St. James's Gate Publick House
167 Maplewood Avenue
Maplewood, Essex County, New Jersey
The Artful Diner
March 14, 2005
Yes, it's all here: hefty hardwood floors fashioned from recycled
Guinness barrels, roaring fireplace, brawny wooden tables and chairs imported
from the Emerald Isle, live Gaelic music (Thursdays and Sundays), a beautiful
antique bar snared on eBay, and a convivial cross section of colorful local
characters. The quintessential Irish pub. You can picture The Quiet Man
(John Wayne) bellying up to the bar.
St. James's Gate Publick House, however, has infinitely more going
for it than ambiance. The food -- while hale and hearty, to be sure -- is very,
very good and served up in appetite-busting proportions. So don't be shy about
"hop scotching" your way through the menu; no matter where your taste
buds finally alight, they are certain to be thoroughly appeased.
But first, a libation... If you really want to get into the spirit, start
things off with a pint of Guinness or, perhaps, Harp or Smithwicks (all $4.25).
On the other hand, if you'd prefer to cast your lot with the fruit of the vine,
there are some solid selections available by both the glass and the bottle. Hess
Select of California, for example, puts forth an eminently satisfying
chardonnay and cabernet sauvignon. The tangy Brancott Sauvignon Blanc is also
recommended, as are Pepperwood Grove's Pinot Noir and Wildhorse's Cabernet (all
$7.00 glass/$26.00 bottle).
When the time comes to consult the bill of fare, bear in mind that
appetizers are particularly prodigious. Should you be dining with a group, it
makes good gastronomic sense to order several, allowing members of your party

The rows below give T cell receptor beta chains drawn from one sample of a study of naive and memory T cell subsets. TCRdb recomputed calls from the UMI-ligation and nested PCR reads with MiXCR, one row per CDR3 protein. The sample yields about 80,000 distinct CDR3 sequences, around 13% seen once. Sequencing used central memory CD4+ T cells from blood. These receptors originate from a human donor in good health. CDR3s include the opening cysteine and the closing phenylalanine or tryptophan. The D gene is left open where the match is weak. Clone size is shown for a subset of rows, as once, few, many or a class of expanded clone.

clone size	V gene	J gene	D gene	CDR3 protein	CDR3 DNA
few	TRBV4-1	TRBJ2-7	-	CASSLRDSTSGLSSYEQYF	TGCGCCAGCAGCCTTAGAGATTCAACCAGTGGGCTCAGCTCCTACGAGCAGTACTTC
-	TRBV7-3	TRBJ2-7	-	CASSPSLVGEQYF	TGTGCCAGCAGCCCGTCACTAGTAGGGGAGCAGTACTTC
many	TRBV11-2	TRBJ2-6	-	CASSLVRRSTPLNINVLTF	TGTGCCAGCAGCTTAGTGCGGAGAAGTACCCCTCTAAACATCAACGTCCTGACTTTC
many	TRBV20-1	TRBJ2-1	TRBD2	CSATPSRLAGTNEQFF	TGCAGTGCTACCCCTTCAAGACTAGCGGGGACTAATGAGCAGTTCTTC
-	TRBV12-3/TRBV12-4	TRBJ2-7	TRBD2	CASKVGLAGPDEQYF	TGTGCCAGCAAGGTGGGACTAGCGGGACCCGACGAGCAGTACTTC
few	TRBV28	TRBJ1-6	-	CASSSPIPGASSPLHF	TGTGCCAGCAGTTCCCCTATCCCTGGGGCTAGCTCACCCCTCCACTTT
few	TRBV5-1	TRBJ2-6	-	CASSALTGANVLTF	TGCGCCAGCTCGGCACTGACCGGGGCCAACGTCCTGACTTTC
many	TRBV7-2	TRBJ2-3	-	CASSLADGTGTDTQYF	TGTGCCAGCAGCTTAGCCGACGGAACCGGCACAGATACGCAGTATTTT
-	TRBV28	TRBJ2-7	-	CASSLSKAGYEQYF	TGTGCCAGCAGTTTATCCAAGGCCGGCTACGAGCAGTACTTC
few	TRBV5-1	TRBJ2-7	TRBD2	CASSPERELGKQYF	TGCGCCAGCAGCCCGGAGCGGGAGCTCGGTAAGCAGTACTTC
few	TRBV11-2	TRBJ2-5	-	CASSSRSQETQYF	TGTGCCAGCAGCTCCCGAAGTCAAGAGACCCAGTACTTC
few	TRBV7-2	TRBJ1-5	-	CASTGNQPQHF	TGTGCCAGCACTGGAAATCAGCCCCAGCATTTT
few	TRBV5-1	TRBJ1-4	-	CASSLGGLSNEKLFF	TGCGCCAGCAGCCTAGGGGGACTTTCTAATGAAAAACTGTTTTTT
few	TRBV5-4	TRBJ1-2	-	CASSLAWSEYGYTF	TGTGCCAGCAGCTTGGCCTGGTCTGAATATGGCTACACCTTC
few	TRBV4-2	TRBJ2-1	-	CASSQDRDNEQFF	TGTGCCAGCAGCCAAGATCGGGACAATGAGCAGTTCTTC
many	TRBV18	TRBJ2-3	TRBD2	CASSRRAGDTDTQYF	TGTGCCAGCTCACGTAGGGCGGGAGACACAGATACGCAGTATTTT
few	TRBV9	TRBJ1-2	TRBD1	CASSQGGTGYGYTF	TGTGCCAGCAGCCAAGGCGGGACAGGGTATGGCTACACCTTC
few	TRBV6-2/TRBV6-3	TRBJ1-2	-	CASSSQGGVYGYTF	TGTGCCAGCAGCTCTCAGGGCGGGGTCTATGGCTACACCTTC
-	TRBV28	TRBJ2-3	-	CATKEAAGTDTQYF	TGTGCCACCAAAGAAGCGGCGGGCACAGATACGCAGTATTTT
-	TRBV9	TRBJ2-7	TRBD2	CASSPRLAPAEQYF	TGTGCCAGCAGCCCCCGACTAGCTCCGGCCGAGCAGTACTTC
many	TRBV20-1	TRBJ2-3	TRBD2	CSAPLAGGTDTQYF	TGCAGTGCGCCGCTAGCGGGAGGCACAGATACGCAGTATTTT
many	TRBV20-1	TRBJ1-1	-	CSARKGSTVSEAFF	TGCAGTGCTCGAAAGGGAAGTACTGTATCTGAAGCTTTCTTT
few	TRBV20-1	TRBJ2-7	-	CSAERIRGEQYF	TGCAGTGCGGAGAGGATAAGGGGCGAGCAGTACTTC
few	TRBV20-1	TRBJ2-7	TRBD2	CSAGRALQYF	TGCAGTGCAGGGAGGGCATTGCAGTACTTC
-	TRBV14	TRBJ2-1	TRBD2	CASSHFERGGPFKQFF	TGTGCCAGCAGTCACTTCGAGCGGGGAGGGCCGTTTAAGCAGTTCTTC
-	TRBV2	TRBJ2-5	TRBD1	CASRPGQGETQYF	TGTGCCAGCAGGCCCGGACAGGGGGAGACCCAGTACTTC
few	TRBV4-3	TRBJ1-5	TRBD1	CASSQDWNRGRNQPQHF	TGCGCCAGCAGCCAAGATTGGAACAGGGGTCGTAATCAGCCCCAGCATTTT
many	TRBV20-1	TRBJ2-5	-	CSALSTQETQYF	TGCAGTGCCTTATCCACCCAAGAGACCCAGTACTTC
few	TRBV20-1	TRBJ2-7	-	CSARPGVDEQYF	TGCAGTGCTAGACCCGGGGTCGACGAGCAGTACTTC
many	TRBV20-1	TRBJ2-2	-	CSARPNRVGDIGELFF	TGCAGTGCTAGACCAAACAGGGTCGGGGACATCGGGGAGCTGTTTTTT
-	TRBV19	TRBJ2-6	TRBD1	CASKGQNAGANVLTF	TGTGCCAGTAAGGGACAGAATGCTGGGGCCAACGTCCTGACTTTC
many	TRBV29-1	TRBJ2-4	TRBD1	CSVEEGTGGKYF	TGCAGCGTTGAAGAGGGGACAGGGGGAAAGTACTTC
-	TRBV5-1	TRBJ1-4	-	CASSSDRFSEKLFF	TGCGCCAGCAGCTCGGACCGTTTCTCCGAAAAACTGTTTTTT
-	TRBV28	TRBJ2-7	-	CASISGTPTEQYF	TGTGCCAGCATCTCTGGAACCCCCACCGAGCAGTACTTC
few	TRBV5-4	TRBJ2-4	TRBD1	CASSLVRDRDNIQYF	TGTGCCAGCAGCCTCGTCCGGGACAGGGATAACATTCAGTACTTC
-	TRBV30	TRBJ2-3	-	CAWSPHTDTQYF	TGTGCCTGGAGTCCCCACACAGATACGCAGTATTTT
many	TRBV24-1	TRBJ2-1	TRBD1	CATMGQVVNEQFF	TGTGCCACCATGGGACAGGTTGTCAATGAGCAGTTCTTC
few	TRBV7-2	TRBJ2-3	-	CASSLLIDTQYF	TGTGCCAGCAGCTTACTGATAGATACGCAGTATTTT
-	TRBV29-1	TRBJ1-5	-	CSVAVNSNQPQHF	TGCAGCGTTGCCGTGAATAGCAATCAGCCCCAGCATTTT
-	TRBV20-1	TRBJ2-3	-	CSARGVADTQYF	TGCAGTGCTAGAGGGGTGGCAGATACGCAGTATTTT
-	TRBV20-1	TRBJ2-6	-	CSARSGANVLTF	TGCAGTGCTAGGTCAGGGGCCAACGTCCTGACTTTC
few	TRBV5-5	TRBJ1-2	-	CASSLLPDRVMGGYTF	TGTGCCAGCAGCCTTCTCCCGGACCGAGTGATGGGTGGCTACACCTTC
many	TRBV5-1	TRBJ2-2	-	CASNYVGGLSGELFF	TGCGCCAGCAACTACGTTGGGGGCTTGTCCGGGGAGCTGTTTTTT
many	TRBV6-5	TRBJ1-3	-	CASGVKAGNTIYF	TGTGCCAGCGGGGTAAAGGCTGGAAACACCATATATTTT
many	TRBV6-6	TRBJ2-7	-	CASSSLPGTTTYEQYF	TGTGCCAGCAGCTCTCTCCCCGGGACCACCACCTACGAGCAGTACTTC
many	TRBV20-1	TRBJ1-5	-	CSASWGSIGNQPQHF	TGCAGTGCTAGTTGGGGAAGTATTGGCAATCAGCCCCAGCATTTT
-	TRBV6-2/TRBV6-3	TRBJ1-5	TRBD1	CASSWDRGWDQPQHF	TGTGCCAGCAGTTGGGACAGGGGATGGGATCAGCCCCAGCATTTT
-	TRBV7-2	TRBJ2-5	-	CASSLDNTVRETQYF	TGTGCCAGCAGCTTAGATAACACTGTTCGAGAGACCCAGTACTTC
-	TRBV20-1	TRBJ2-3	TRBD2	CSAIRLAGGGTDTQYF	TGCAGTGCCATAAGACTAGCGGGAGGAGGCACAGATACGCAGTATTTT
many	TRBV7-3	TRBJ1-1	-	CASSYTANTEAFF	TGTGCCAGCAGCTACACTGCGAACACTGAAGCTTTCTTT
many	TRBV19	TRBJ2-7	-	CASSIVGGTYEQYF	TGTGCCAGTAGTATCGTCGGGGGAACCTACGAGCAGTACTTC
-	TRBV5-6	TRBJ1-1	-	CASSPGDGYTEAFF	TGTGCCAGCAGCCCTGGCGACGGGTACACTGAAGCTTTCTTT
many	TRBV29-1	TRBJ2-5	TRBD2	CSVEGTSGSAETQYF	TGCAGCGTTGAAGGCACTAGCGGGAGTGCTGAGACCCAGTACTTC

the freedom to mix and match. The house-cured Galway salmon ($8.50) is a real
winner and at the very top of my hit list. Mild of flavor and silky of
countenance, it is adorned with a lattice work of crème fraîche,
sprinkling of capers and diced red onions, and stack of toast points.
"La's Crock of Cheese" ($5.95) -- a ramekin of creamy cheddar
flanked by a phalanx of crackers, diced onions, and pool of hot mustard -- is
certainly a starter that lends itself to sharing... as does a nightly special,
the not-too-garlicky mound of hummus accompanied by pita triangles and thick
cucumber slices ($4.95).
Public House "Chips" are listed as a starter; however, they
also accompany the "Fish and Chips" ($12.75) and "Irish
Breakfast" ($11.75). But whether ordered as an appetizer ($5.25) or side
($2.99), they are definitely worth the added expenditure. I say this, not only
because the regular fries are strictly standard issue, but also because the Public
House "Chips" are incomparably delicious. Hand-cut and served
with malt vinegar and Marie Rose sauce (mayo, ketchup, and seasonings), they
are, without doubt, the sine qua non of your St. James's sojourn.
And don't forget to check out the marvelously satisfying soups
($2.95/$4.95); a creamy potato leek; and, most recently, a special roasted
tomato soup, brilliant of color and intense of flavor. Other prelude